By the time Star Wars: The Clone Wars spinoff series, Star Wars: The Bad Batch, picks up, Order 66 — and Anakin Skywalker’s unfortunate descent into Sith Lord Darth Vader — is in full swing. In the very first episode (“The Aftermath”) of Dave Filoni’s latest endeavor, the clone troopers’ inhibitor chips have been activated, and Clone Force 99 — Hunter, Wrecker, Tech, Echo, and Crosshair — look on helplessly as Jedi General Depa Billaba (Archie Panjabi) is killed by her formerly loyal soldiers on planet Kaller.
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So alarmed is the elite squad of clone troopers that Hunter (Dee Bradley Baker) actually helps Billaba’s Padawan Caleb Dume — later Kanan Jarrus (Freddie Prinze, Jr.) in Star Wars Rebels — escape from the fray.
Later, of course, the team loses Crosshair to his inhibitor chip — he becomes an Imperial commander — and gains Omega (Michelle Ang), a young female clone who, as it turns out, is a first-generation clone of Jango Fett. This makes her extremely valuable to the Kaminoans who are, at this time, completely unaware that Boba Fett is still alive.
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As a matter of fact, it seems likely that Omega is what Kamino’s scientists always wanted — a perfect, Force-sensitive clone. Filoni is diving headfirst into fixing the Star Wars sequels’ Snoke problem, subtly asserting that Omega is what Rey’s (Daisy Ridley) father and Supreme Leader Snoke neither one were — simultaneously beautiful and in touch with the Force.
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Rey’s father, a failed clone of Emperor Palpatine (Ian McDiarmid), was attractive but useless in regard to Force sensitivity. Snoke, on the other hand, was horribly deformed, but had Force sensitivity in droves — just ask Kylo Ren (Adam Driver).
Now, an intriguing Reddit post wonders if Omega’s role in the Star Wars story runs far deeper than helping Clone Force 99 with their mercenary missions from Cid (Rhea Perlman), or even explaining the Kaminoans’ cloning practices. Perhaps she is acting as a foil, of sorts, to Anakin, the fallen Chosen One.
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Redditor RatsAreAdorable shared a lengthy post that, in part, included the following comparisons between Omega and Anakin:
– Similar size and build (impossible to figure age for Omega, though)
– Blond child of a single dark-haired “parent” (Jango Fett/Shmi Skywalker); Anakin’s hair is a dirty blond to begin with although the color darkens visibly with age. It’s probably no coincidence that the only other clone with blond hair, Rex, is the one most closely associated with Anakin.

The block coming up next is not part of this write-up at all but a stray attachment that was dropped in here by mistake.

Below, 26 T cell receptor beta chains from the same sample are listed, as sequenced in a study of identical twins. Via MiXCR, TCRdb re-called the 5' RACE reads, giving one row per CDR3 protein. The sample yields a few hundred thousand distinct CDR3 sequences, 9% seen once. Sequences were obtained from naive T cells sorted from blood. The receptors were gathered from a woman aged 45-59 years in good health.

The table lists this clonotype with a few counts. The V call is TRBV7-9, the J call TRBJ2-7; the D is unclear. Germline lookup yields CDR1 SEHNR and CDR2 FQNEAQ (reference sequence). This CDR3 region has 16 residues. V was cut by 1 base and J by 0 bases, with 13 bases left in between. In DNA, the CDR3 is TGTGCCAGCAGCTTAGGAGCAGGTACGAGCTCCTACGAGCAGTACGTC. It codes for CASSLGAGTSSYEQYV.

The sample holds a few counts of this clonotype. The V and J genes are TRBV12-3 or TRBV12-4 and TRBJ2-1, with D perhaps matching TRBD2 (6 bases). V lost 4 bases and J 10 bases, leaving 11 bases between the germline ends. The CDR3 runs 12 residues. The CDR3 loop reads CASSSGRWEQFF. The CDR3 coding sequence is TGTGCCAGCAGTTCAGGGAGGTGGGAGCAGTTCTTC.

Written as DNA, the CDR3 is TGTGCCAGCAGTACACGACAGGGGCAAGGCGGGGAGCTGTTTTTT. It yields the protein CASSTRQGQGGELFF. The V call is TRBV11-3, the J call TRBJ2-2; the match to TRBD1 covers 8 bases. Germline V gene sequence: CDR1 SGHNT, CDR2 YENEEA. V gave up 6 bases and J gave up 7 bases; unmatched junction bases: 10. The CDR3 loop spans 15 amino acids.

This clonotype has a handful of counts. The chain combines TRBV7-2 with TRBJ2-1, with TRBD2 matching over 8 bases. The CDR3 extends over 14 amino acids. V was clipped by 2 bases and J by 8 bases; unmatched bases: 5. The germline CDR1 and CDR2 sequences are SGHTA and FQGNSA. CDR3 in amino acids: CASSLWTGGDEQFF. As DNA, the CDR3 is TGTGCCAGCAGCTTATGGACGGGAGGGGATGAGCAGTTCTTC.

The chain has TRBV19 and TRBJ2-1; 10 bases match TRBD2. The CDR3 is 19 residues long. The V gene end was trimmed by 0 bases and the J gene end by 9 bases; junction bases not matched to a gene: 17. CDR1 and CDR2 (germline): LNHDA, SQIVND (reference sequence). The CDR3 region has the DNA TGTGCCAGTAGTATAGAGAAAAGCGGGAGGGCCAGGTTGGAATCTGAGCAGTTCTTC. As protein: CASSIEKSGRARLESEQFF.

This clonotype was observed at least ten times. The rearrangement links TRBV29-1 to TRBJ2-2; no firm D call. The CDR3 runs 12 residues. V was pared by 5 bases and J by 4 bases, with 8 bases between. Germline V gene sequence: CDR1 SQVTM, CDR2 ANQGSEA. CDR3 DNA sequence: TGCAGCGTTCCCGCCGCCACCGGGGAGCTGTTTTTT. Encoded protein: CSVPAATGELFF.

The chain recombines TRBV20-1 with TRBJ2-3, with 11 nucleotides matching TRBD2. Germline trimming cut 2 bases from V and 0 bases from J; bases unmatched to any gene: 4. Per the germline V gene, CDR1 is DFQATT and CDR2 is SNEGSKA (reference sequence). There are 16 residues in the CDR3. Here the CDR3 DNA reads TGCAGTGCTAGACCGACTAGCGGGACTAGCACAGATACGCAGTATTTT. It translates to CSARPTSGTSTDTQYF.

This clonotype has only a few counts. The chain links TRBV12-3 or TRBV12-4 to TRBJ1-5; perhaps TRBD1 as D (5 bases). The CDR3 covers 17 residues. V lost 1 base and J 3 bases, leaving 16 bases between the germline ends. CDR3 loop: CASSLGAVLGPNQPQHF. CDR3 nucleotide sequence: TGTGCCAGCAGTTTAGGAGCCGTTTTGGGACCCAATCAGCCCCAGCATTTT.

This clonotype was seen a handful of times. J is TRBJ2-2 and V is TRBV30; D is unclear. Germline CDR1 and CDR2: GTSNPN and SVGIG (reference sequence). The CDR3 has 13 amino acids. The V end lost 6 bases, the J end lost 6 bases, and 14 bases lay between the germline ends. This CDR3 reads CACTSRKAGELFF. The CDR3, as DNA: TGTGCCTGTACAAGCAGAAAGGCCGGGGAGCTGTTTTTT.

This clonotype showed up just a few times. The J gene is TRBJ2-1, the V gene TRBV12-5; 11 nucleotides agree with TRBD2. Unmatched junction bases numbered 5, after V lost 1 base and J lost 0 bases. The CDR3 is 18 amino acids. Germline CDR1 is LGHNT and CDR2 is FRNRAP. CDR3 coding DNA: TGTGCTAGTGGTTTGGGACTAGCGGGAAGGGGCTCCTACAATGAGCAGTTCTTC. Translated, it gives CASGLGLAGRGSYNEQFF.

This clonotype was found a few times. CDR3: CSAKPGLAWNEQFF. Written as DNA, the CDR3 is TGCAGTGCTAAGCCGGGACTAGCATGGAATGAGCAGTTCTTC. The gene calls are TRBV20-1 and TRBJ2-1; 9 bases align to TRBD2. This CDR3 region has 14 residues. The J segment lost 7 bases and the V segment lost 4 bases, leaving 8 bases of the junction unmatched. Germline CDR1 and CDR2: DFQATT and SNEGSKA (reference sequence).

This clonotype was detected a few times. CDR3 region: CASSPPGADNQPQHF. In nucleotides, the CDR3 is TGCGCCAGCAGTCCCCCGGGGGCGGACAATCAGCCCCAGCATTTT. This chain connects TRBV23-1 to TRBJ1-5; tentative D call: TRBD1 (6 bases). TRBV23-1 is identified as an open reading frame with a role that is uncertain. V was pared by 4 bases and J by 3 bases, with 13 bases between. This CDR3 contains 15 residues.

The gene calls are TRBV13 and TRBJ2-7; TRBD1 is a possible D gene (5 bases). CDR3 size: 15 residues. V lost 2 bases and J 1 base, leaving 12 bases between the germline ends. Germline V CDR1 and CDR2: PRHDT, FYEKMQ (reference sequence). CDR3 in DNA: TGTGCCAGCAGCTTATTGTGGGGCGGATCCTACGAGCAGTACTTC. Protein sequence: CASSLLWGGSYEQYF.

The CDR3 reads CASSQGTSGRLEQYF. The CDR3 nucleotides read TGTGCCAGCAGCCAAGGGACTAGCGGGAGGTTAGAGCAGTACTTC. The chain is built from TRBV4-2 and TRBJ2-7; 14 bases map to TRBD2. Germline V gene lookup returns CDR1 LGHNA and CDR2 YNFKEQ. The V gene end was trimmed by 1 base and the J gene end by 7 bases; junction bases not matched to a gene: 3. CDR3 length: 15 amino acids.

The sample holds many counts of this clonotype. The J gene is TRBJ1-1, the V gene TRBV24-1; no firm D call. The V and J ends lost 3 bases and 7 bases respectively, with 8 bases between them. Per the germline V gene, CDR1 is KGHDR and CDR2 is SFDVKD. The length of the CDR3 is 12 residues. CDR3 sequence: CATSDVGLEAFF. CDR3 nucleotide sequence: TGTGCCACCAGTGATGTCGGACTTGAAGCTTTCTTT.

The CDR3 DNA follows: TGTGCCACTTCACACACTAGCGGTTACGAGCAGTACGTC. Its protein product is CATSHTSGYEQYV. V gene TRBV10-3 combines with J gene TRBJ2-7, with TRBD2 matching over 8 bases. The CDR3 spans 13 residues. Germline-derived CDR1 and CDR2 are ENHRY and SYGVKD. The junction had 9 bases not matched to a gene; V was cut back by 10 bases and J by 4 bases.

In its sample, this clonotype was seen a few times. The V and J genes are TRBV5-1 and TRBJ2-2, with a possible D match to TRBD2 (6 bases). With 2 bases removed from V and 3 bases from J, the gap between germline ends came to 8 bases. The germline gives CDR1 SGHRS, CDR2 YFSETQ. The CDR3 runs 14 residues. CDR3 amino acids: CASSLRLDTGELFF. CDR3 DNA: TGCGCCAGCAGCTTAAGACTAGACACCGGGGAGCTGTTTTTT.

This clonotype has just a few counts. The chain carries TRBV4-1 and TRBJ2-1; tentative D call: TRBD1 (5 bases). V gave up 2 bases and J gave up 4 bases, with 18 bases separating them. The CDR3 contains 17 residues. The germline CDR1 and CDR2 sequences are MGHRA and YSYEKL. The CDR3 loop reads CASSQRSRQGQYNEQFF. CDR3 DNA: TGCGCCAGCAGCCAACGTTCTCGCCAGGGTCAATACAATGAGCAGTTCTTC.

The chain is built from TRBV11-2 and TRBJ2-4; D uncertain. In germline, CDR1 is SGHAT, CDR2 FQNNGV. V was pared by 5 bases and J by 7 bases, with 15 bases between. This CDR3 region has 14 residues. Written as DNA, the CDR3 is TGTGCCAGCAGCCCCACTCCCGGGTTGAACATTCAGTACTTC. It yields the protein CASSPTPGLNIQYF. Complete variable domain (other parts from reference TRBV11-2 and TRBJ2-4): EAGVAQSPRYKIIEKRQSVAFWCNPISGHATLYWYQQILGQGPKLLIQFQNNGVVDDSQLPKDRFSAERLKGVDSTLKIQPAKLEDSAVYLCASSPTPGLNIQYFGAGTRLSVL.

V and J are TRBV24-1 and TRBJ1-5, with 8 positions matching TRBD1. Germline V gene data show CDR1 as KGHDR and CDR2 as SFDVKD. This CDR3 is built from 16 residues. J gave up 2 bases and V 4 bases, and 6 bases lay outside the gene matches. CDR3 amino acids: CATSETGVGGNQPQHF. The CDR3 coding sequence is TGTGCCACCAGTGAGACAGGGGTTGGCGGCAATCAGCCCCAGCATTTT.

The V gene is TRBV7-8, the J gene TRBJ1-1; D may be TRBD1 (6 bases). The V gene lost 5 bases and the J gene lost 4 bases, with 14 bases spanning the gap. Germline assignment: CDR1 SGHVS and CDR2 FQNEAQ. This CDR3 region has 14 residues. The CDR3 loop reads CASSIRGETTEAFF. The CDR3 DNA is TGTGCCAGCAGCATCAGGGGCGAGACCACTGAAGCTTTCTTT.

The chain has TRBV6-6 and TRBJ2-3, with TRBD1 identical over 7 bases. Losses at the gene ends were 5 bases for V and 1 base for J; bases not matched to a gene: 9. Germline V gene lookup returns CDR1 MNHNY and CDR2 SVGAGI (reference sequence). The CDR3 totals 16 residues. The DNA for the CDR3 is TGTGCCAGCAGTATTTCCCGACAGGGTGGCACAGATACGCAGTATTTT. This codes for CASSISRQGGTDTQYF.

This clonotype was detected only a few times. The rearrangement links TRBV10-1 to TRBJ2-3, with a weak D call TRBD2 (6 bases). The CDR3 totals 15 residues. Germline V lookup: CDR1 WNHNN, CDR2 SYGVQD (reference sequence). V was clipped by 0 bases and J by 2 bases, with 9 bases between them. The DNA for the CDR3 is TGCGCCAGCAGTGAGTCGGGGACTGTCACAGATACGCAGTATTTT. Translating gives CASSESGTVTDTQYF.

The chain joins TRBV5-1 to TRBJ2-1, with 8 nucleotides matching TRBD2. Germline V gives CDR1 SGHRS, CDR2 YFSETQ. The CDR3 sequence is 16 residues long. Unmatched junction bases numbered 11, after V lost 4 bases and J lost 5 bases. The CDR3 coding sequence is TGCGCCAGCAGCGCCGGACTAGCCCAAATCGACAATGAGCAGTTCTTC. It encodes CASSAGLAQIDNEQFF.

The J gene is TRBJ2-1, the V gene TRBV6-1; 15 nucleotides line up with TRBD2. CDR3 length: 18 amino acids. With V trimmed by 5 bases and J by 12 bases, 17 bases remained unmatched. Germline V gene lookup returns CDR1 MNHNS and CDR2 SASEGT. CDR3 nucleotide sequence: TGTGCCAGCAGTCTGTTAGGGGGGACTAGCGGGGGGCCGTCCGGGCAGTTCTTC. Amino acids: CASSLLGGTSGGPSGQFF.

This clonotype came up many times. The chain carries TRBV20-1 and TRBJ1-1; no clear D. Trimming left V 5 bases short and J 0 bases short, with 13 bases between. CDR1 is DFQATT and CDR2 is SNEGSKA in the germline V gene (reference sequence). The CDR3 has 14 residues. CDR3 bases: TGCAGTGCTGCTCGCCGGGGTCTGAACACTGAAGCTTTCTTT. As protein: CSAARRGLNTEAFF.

– Opposite-sex clone of their genetic donor. Although the canon Darth Vader comic shows Palpatine “fathering” Vader using the Force in a vision, the only genetic material in Anakin’s body would be his mother’s. Genetically, that makes Anakin an opposite-sex clone of Shmi.
– Highly intelligent and precocious behavior (some of the time, anyway)
– Exceptional skills for their age. 9-year-old Anakin’s piloting and technical skills are extraordinary. Omega is great at strategy, plus is exceptionally resourceful and emotionally intelligent. Omega seems to be picking up technical skills quickly as well, like being able to work on the Gonk droid.
To be clear, I don’t think she has Anakin Skywalker’s DNA in her; when Tech says that she’s an unaltered clone of Jango Fett, I believe that’s exactly what she is. Force sensitivity is hereditary but not genetic because it is carried by Midichlorians in the blood and tissues of a living being, so Tech’s DNA analysis would be useless in detecting it.
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Where Anakin (Hayden Christensen in the prequel trilogy) always struggled with the ways of the Jedi Order, unable to let go of his feelings of Padme Amidala (Natalie Portman in the prequel trilogy), ultimately choosing the dark side and the ways of the Sith in a bid to save her life, Omega is inherently pure — although she doesn’t even seem to know her own Force abilities at this point in The Bad Batch, her innocence and connection to the light side is palpable.
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From the way she forgave Wrecker after his inhibitor chip malfunctioned and he nearly killed her (Episode 7, “Battle Scars”) to the way she convinced Hunter to help a young Hera Syndulla (Vanessa Marshall) rescue her family (Episode 12, “Rescue on Ryloth”), Omega is seemingly everything Anakin couldn’t be.
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Whether Anakin struggled because he knew about his incredible Force abilities, or simply due to his inherent nature will undoubtedly continue to be debated in the Star Wars fan community for years to come, but now, the Star Wars franchise has the unique chance to show us what happens when its new “Anakin Skywalker”, so to speak, stays the course and hones her skills for the light side of the Force.
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Heck, we could even see Omega and Grogu team up in Jon Favreau and Filoni’s The Mandalorian Season 3 or The Book of Boba Fett (we can dream, right?)
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What do you think? Is Omega supposed to be reminiscent of Anakin Skywalker in the Star Wars universe?
Remember, you can catch Ewan McGregor as Jedi Master Obi-Wan Kenobi and Hayden Christensen as Darth Vader for the first time since Star Wars: Episode III – Revenge of the Sith in Deborah Chow’s special event series, Obi-Wan Kenobi, on Disney+ in 2022. The series, set on Tatooine, will explore Ben Kenobi’s exile a decade after the prequels — and may even showcase Luke Skywalker’s childhood.